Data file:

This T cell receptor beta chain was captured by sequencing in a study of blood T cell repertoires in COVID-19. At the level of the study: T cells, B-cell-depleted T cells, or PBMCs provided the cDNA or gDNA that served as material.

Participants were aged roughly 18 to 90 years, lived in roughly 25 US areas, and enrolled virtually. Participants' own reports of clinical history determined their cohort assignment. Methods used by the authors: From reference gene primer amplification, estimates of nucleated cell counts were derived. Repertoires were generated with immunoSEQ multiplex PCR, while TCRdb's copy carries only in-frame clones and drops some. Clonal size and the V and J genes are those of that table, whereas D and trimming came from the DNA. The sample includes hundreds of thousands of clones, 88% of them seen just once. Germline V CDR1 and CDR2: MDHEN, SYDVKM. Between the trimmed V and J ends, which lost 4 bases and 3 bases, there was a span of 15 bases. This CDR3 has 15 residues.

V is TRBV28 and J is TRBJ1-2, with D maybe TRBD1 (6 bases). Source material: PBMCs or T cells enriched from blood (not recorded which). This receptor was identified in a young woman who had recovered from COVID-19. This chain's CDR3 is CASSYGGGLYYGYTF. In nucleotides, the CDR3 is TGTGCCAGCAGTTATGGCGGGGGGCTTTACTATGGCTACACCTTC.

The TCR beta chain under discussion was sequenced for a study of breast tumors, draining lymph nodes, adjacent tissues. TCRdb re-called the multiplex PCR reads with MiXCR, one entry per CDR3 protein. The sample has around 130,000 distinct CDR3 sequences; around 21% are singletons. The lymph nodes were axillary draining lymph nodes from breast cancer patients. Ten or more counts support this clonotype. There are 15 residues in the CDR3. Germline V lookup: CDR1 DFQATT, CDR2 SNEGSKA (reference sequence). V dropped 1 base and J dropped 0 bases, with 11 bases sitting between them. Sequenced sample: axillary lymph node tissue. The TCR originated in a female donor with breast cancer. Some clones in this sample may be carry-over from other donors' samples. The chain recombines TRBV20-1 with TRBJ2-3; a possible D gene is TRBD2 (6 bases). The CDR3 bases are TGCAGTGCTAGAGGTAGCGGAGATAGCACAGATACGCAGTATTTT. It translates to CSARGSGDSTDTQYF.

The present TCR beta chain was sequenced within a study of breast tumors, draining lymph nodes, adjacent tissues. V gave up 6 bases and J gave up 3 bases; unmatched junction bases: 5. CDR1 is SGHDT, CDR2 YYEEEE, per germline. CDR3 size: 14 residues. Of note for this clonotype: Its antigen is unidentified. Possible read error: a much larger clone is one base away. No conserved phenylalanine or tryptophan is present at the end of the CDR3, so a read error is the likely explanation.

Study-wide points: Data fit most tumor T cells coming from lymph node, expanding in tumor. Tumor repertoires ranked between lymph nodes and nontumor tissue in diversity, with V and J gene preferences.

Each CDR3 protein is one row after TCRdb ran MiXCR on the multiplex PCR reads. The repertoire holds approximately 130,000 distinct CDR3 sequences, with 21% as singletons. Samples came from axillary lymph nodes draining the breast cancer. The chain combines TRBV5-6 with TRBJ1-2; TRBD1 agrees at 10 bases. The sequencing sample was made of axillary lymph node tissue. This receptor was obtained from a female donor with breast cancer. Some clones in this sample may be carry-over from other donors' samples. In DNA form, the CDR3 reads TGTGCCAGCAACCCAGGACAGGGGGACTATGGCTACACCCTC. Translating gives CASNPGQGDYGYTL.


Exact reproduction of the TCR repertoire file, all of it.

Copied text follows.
This T cell receptor beta chain was captured by sequencing in a study of blood T cell repertoires in COVID-19. At the level of the study: T cells, B-cell-depleted T cells, or PBMCs provided the cDNA or gDNA that served as material.

Participants were aged roughly 18 to 90 years, lived in roughly 25 US areas, and enrolled virtually. Participants' own reports of clinical history determined their cohort assignment. Methods used by the authors: From reference gene primer amplification, estimates of nucleated cell counts were derived. Repertoires were generated with immunoSEQ multiplex PCR, while TCRdb's copy carries only in-frame clones and drops some. Clonal size and the V and J genes are those of that table, whereas D and trimming came from the DNA. The sample includes hundreds of thousands of clones, 88% of them seen just once. Germline V CDR1 and CDR2: MDHEN, SYDVKM. Between the trimmed V and J ends, which lost 4 bases and 3 bases, there was a span of 15 bases. This CDR3 has 15 residues.

V is TRBV28 and J is TRBJ1-2, with D maybe TRBD1 (6 bases). Source material: PBMCs or T cells enriched from blood (not recorded which). This receptor was identified in a young woman who had recovered from COVID-19. This chain's CDR3 is CASSYGGGLYYGYTF. In nucleotides, the CDR3 is TGTGCCAGCAGTTATGGCGGGGGGCTTTACTATGGCTACACCTTC.

The TCR beta chain under discussion was sequenced for a study of breast tumors, draining lymph nodes, adjacent tissues. TCRdb re-called the multiplex PCR reads with MiXCR, one entry per CDR3 protein. The sample has around 130,000 distinct CDR3 sequences; around 21% are singletons. The lymph nodes were axillary draining lymph nodes from breast cancer patients. Ten or more counts support this clonotype. There are 15 residues in the CDR3. Germline V lookup: CDR1 DFQATT, CDR2 SNEGSKA (reference sequence). V dropped 1 base and J dropped 0 bases, with 11 bases sitting between them. Sequenced sample: axillary lymph node tissue. The TCR originated in a female donor with breast cancer. Some clones in this sample may be carry-over from other donors' samples. The chain recombines TRBV20-1 with TRBJ2-3; a possible D gene is TRBD2 (6 bases). The CDR3 bases are TGCAGTGCTAGAGGTAGCGGAGATAGCACAGATACGCAGTATTTT. It translates to CSARGSGDSTDTQYF.

The present TCR beta chain was sequenced within a study of breast tumors, draining lymph nodes, adjacent tissues. V gave up 6 bases and J gave up 3 bases; unmatched junction bases: 5. CDR1 is SGHDT, CDR2 YYEEEE, per germline. CDR3 size: 14 residues. Of note for this clonotype: Its antigen is unidentified. Possible read error: a much larger clone is one base away. No conserved phenylalanine or tryptophan is present at the end of the CDR3, so a read error is the likely explanation.

Study-wide points: Data fit most tumor T cells coming from lymph node, expanding in tumor. Tumor repertoires ranked between lymph nodes and nontumor tissue in diversity, with V and J gene preferences.

Each CDR3 protein is one row after TCRdb ran MiXCR on the multiplex PCR reads. The repertoire holds approximately 130,000 distinct CDR3 sequences, with 21% as singletons. Samples came from axillary lymph nodes draining the breast cancer. The chain combines TRBV5-6 with TRBJ1-2; TRBD1 agrees at 10 bases. The sequencing sample was made of axillary lymph node tissue. This receptor was obtained from a female donor with breast cancer. Some clones in this sample may be carry-over from other donors' samples. In DNA form, the CDR3 reads TGTGCCAGCAACCCAGGACAGGGGGACTATGGCTACACCCTC. Translating gives CASNPGQGDYGYTL.